For hundreds of years, mining alabaster has been commonplace in Tuscany. The ancient Etruscans used this durable material for their sculptures, showcasing its colours, natural veining and reflecting effect. We know it was used to make vases, urns and other ornamental objects, as well as larger more imposing masterpieces. |
Just before the eighteenth century, the artists in Volterra, an ancient Etruscan city and a wonderful place to visit on a day trip from Florence, began to work alabaster again and the craft underwent a renaissance into the early 1900s. During the Industrial Revolution some of this art was commercialised, but in true Tuscan style, many artisans remained true to their craft and are proud to preserve the ancient handmade techniques of their local tradition.
Working with Alabaster
This rock-like mineral is extremely hard and has tiny perforations in its surface. Sculpting the material is very labour intensive and it can take weeks to produce even a small bust. Most of today’s artisans have another job alongside their craft, mainly because it takes so long to make anything that they wouldn’t be able to make a living.
In Volterra there are several small artisan producers known as ‘alabastraio’ and many have labelled themselves as ‘ornatisti’ (purely making ornamental objects, such as paperweights and dishes). Others craft elegant animals and birds and are known as ‘animalisti’, while the ‘scultori’ focus mainly on human subjects.
When setting to work the craftsman starts with one chunk of material. This may have been roughly cut to the necessary size using a saw or mallet beforehand. In times gone by there was a person known as a ‘squadratore’, who was dedicated to cutting the alabaster as close to size as possible so as not to waste any of the precious material.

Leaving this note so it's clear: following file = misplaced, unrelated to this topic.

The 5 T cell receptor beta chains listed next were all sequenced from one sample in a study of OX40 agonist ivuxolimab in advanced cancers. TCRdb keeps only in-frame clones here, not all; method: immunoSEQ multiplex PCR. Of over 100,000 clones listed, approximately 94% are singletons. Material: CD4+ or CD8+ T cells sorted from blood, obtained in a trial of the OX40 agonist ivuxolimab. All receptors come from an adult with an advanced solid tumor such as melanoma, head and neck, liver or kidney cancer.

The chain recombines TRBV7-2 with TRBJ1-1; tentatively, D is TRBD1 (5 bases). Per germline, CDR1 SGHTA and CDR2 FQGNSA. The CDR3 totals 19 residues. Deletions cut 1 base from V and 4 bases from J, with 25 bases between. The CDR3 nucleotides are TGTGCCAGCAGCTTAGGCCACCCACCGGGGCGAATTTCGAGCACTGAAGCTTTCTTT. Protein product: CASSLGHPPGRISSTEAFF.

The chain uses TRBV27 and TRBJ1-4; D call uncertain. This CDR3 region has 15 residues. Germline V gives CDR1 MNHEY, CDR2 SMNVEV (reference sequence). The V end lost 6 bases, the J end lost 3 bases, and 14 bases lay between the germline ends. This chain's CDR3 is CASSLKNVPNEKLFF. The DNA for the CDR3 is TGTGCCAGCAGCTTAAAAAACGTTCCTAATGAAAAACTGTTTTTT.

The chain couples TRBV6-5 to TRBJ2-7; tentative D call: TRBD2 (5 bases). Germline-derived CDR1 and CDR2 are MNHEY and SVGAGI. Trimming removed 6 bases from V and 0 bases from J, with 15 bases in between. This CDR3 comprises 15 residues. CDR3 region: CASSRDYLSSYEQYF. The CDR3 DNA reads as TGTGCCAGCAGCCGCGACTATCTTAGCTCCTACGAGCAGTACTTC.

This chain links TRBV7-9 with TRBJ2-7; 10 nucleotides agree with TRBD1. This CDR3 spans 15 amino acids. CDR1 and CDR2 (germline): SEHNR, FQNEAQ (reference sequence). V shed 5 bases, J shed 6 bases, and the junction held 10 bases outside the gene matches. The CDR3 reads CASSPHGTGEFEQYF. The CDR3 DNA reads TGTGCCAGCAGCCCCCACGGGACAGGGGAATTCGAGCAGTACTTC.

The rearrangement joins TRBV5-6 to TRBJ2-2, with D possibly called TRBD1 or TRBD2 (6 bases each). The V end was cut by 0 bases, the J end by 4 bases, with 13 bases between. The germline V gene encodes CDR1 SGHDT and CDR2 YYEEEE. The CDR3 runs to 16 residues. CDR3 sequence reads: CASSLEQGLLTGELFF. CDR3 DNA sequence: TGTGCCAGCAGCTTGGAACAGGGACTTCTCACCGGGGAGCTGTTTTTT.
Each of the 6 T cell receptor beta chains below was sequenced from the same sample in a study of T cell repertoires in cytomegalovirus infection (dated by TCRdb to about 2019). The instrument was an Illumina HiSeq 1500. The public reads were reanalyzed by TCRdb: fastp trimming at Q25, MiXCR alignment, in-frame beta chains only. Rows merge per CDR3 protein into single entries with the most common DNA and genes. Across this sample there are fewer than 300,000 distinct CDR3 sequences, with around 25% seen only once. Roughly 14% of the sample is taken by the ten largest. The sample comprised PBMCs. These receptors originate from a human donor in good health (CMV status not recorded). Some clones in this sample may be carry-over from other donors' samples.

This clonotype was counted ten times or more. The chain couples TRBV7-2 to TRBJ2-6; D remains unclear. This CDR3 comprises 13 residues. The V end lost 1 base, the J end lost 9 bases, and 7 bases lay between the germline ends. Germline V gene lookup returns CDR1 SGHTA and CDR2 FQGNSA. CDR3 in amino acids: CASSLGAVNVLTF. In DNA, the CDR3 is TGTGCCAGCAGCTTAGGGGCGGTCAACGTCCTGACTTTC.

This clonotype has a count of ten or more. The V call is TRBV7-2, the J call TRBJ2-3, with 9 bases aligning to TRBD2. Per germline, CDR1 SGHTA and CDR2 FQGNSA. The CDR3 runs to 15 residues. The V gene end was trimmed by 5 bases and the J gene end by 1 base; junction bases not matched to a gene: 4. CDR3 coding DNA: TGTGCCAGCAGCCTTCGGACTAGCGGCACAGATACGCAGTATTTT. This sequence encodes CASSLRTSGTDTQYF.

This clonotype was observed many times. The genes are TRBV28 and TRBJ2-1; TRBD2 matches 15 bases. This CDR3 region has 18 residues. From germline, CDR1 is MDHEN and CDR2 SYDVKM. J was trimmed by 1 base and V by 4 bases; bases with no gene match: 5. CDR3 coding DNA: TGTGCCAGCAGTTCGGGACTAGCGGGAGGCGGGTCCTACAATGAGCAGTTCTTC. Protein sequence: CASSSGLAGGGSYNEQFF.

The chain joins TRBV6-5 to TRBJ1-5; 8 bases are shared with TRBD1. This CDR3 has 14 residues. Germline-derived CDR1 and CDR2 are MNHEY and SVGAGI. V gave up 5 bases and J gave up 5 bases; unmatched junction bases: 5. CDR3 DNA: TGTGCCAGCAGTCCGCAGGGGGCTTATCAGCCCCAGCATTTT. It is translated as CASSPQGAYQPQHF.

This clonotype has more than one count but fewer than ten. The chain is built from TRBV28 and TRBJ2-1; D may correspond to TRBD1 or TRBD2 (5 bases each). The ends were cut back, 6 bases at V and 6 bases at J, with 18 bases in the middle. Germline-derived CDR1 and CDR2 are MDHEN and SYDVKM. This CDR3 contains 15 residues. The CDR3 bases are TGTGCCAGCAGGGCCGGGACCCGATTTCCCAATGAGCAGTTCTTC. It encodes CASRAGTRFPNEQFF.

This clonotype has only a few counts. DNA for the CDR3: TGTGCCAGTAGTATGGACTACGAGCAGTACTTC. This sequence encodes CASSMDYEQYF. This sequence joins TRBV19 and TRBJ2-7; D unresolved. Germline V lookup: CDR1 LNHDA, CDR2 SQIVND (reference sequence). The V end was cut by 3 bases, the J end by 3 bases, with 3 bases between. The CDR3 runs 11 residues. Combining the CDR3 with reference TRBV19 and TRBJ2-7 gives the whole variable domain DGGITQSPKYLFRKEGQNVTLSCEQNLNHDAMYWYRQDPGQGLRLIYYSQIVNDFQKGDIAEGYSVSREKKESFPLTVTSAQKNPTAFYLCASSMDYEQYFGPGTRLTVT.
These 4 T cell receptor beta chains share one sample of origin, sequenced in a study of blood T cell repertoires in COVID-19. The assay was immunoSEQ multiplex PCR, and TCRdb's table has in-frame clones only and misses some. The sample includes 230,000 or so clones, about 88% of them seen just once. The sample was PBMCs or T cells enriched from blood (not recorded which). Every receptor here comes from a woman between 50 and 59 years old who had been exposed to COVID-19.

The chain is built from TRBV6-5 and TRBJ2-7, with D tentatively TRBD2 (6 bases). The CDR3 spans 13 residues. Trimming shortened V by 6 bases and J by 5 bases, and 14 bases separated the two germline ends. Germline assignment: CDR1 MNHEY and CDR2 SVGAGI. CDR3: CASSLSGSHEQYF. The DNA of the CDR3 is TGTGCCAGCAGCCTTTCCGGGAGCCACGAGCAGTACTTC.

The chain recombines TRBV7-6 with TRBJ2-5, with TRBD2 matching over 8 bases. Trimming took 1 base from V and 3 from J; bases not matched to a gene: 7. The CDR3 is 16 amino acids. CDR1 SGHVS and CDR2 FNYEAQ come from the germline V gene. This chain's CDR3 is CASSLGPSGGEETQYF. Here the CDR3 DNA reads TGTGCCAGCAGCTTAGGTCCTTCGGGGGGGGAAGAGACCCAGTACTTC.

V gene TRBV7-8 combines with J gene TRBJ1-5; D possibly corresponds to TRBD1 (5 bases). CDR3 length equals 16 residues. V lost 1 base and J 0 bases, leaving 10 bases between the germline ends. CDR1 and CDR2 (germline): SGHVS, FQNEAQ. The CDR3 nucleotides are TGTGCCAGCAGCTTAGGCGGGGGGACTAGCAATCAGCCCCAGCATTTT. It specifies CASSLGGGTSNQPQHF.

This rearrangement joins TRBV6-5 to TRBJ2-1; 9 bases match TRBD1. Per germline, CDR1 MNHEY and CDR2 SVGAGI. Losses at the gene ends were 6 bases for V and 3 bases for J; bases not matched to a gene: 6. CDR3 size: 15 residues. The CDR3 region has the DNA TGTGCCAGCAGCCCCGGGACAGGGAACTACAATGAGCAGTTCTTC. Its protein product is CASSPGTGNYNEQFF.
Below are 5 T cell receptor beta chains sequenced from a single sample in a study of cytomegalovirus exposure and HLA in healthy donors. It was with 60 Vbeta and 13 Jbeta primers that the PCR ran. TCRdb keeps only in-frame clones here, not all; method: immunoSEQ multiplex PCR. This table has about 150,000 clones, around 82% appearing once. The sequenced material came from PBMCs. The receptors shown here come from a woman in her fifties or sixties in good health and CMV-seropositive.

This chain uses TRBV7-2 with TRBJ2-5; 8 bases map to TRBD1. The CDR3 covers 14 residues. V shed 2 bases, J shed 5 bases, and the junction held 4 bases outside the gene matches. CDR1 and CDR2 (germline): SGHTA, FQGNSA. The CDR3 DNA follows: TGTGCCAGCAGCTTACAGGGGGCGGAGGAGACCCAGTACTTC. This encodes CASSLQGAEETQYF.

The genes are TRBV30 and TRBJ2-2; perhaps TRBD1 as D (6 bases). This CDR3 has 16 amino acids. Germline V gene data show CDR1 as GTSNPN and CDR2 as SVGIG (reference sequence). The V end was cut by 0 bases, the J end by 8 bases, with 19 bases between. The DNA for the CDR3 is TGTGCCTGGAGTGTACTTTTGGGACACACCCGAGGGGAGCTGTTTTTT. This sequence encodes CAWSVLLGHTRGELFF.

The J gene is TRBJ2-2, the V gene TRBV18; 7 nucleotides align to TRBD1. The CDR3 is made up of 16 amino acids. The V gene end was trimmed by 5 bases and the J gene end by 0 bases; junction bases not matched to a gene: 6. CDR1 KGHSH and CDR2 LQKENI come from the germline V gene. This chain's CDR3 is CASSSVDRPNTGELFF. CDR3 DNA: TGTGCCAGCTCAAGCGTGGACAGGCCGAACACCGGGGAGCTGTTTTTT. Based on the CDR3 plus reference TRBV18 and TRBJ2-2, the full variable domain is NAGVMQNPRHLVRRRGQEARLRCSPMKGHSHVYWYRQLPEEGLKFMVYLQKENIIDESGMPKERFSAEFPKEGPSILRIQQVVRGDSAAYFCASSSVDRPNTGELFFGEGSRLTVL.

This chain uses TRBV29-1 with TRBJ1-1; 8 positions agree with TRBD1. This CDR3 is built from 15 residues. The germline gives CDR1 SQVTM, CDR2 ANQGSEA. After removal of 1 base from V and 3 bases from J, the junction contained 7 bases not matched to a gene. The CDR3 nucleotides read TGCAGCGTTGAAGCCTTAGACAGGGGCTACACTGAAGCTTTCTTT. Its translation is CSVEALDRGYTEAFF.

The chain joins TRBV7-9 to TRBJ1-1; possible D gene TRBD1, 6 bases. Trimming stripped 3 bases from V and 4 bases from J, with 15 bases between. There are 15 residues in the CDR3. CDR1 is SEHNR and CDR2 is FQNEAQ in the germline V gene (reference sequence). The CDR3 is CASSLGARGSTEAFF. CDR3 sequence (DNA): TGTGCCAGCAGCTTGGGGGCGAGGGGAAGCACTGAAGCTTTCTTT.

To make vases a lathe is used and, as the machine turns, the object is chiselled and shaped using different tools. Once the basic shape has been achieved, the object is further chiselled with hooks made of iron or steel. Other tools such as rasps and mallets may be called upon, and the ‘scuffina’, a tool developed for smoothing the finished object, is almost always required. The final part of alabaster production is the polishing, which is vital if the classic luminescence that the material is known for is to be achieved. In centuries gone by, women called ‘lucidatrici’ were employed to do this job but they have now been replaced by machines.
Where to See and Buy Alabaster
The quaint and characteristic city of Volterra is lined with gorgeous illuminated alabaster workshops and if you visit on a day trip from Florence you’re bound to be tempted to purchase a piece or two. Light is used to display the art and accentuate the luminous polished finish along with the veining detail that provides the final aesthetic. Prices are never extortionate, which is a welcome relief for visitors and quite a surprise when you consider the time and effort involved.
Hopefully this has given you an idea of a somewhat alternative day trip from Florence. Book with a local tour operator and your visit to Volterra will be made even more memorable. Expert guides will be able to tell you more about the production of this ancient craft and give you the lowdown on the best producers to buy from; don’t forget the bubble wrap for the journey home though!
Mauro Bramante is the Director of WalkAbout Florence, an independent business offering unforgettable tours and excursions around Italy including great itineraries for a day trip from Florence. Whether you want to ride a Vintage Vespa, try the famous Chianti wine or get cooking with fresh local ingredients, Mauro's company promises excitement, adventure and above all, fun. If you're keen to experience the magic of Italy with the help of some passionate and knowledgeable tour guides, look no further than WalkAbout Florence for your next getaway.
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